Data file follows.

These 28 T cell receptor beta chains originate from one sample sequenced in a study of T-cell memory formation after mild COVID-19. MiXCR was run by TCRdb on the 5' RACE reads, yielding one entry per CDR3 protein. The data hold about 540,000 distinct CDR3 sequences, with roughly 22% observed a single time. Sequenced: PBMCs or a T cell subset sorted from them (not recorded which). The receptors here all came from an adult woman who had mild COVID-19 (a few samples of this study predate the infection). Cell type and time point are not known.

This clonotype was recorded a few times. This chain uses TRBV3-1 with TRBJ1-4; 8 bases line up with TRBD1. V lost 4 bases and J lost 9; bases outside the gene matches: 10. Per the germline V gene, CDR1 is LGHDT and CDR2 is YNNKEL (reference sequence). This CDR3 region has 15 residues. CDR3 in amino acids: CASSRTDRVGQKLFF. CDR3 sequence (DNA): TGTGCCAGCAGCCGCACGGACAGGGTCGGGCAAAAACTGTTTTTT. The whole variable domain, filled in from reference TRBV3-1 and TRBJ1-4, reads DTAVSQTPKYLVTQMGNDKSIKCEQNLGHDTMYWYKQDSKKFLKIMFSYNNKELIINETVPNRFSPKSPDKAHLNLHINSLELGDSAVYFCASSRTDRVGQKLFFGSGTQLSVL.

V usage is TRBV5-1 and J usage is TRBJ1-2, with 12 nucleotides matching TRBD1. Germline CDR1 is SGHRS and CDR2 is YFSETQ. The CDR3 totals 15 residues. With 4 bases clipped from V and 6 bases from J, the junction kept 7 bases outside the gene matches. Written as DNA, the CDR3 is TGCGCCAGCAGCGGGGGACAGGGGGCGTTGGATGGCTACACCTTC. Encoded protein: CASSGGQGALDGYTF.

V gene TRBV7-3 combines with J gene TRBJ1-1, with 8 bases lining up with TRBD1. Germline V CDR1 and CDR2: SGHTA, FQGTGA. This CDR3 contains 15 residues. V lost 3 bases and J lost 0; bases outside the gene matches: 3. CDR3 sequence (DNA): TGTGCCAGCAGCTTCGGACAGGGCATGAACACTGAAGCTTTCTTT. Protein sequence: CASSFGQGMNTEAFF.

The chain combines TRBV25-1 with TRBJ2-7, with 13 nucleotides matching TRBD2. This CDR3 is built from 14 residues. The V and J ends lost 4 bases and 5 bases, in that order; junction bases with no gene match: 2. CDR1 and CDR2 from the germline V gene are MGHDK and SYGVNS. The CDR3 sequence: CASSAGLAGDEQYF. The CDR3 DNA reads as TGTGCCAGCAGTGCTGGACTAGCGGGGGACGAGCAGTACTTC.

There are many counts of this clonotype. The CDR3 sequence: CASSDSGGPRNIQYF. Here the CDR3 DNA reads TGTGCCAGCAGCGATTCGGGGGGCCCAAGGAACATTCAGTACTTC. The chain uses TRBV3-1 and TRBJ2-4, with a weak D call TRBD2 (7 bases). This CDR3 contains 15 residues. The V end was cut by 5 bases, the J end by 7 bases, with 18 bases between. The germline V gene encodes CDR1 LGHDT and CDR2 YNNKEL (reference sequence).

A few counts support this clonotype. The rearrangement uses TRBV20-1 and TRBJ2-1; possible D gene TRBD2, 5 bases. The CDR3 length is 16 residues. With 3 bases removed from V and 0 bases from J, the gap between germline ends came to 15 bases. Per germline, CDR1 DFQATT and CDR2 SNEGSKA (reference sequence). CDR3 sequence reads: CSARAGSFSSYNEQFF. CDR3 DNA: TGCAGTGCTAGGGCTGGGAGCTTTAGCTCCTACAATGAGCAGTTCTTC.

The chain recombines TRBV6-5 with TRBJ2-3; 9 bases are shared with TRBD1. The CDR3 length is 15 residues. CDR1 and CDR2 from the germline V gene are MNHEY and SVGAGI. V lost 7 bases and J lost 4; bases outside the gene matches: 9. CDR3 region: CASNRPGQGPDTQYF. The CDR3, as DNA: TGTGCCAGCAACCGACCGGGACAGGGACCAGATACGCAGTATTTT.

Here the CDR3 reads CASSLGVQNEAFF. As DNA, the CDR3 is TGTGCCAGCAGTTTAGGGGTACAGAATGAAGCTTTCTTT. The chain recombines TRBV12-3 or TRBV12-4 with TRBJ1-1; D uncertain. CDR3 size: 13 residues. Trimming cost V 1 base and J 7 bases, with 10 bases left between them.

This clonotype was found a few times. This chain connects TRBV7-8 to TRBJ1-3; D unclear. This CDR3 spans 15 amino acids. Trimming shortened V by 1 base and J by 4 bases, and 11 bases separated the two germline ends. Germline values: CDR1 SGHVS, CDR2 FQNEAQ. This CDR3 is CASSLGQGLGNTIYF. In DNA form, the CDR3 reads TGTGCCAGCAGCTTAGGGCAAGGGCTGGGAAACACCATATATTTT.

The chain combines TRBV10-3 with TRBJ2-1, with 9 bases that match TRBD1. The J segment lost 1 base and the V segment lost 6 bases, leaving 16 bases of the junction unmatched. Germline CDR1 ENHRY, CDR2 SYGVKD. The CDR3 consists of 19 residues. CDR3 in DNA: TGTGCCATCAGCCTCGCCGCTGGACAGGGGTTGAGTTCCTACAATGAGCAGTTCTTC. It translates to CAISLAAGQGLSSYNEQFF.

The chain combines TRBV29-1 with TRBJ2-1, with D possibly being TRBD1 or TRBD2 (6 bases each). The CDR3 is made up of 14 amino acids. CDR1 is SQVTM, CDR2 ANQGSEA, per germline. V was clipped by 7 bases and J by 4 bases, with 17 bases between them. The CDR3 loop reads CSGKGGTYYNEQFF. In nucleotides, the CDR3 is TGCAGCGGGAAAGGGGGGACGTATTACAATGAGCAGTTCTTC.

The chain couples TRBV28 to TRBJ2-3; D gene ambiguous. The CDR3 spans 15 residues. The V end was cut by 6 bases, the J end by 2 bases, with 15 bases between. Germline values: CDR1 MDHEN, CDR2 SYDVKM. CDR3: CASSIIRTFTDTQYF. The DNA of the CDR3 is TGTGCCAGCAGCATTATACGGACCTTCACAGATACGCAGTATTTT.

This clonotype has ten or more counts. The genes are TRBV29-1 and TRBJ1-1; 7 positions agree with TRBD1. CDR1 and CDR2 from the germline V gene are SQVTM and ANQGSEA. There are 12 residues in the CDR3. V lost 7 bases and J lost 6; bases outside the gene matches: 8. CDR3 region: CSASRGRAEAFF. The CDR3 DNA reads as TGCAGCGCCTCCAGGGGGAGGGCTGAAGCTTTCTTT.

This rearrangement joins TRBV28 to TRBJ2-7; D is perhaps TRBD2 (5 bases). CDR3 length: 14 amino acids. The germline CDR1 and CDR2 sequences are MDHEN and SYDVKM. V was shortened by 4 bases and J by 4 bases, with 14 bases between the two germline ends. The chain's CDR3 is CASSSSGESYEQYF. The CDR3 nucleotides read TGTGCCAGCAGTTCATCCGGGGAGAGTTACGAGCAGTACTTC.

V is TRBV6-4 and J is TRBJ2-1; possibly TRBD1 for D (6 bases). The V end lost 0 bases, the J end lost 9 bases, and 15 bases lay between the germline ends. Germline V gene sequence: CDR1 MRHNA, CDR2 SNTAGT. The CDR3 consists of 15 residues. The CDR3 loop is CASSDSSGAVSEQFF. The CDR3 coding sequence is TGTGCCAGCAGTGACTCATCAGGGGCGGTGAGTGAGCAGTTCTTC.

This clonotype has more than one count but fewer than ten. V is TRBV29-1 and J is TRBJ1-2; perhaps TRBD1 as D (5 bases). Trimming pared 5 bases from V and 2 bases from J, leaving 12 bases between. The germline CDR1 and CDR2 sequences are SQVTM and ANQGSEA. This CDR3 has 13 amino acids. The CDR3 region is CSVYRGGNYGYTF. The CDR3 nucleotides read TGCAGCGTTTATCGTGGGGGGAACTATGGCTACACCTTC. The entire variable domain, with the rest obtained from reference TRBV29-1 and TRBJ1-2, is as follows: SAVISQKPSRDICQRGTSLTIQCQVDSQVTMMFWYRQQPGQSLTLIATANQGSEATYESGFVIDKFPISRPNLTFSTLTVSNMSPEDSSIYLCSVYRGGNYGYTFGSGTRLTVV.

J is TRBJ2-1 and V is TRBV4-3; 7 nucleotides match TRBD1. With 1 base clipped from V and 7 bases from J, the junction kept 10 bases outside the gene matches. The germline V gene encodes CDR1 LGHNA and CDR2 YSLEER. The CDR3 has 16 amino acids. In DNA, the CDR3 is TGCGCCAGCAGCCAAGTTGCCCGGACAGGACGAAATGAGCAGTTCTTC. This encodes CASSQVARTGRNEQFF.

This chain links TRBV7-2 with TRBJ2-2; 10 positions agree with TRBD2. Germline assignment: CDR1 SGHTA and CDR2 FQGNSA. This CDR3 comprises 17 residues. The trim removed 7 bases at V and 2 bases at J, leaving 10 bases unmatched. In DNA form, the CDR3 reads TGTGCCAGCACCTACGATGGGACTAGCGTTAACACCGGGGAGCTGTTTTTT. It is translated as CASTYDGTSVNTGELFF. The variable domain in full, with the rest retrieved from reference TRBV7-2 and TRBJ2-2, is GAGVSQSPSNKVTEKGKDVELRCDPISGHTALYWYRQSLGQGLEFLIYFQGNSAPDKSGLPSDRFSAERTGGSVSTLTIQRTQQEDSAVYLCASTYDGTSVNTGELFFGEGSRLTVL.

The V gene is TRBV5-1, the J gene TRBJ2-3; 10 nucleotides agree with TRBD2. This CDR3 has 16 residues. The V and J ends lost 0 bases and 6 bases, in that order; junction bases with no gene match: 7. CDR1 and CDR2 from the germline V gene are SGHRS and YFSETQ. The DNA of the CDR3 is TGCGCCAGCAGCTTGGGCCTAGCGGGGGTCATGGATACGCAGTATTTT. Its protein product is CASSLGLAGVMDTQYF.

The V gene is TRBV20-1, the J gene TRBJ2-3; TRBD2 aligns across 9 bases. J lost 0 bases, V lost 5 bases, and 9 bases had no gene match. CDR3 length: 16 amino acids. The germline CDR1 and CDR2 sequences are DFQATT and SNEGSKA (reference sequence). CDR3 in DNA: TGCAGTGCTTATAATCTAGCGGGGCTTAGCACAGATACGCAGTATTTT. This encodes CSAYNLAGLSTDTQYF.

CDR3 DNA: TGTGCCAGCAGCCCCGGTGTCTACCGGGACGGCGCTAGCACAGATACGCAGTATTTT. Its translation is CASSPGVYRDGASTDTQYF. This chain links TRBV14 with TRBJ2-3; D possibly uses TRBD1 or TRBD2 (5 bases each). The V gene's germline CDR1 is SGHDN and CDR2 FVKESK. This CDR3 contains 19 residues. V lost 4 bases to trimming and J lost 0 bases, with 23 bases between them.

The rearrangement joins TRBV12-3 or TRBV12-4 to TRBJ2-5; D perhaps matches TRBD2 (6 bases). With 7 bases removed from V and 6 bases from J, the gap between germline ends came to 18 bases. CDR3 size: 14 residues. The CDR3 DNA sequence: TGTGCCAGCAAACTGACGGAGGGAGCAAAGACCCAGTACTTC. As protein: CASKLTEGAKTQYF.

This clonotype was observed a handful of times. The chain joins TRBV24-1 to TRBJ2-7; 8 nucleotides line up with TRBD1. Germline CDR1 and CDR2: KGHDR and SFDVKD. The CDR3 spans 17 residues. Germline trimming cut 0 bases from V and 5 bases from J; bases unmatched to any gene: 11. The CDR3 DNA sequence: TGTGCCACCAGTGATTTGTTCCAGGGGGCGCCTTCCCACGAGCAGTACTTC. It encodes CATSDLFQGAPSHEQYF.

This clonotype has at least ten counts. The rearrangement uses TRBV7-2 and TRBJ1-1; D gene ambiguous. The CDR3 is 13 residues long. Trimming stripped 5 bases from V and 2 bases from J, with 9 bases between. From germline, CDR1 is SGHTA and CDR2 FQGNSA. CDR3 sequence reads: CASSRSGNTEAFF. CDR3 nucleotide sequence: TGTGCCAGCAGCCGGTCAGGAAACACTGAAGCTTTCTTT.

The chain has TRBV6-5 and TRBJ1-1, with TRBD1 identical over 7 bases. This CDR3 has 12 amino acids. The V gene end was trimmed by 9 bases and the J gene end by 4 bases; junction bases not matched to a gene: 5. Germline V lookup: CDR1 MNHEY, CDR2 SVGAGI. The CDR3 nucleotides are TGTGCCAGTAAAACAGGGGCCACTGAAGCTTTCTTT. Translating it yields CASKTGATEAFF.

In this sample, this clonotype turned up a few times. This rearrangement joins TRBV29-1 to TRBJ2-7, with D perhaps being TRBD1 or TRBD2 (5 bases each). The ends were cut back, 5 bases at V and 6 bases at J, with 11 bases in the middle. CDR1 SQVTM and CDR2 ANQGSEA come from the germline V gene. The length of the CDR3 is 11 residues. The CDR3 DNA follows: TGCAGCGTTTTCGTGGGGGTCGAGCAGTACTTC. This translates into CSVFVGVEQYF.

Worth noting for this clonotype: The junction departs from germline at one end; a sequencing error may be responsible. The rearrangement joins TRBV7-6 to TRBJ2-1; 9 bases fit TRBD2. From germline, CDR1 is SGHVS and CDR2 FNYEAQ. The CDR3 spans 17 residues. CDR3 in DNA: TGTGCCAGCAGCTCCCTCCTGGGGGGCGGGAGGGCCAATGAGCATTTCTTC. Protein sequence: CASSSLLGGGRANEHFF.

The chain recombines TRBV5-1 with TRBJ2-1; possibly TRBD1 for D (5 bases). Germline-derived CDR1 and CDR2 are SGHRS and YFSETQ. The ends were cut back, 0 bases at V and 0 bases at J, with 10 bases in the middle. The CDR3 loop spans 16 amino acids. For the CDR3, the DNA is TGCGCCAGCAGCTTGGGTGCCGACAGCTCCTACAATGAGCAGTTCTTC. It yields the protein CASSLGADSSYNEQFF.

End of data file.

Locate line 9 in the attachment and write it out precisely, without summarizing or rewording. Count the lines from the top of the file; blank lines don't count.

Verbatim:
Here the CDR3 reads CASSLGVQNEAFF. As DNA, the CDR3 is TGTGCCAGCAGTTTAGGGGTACAGAATGAAGCTTTCTTT. The chain recombines TRBV12-3 or TRBV12-4 with TRBJ1-1; D uncertain. CDR3 size: 13 residues. Trimming cost V 1 base and J 7 bases, with 10 bases left between them.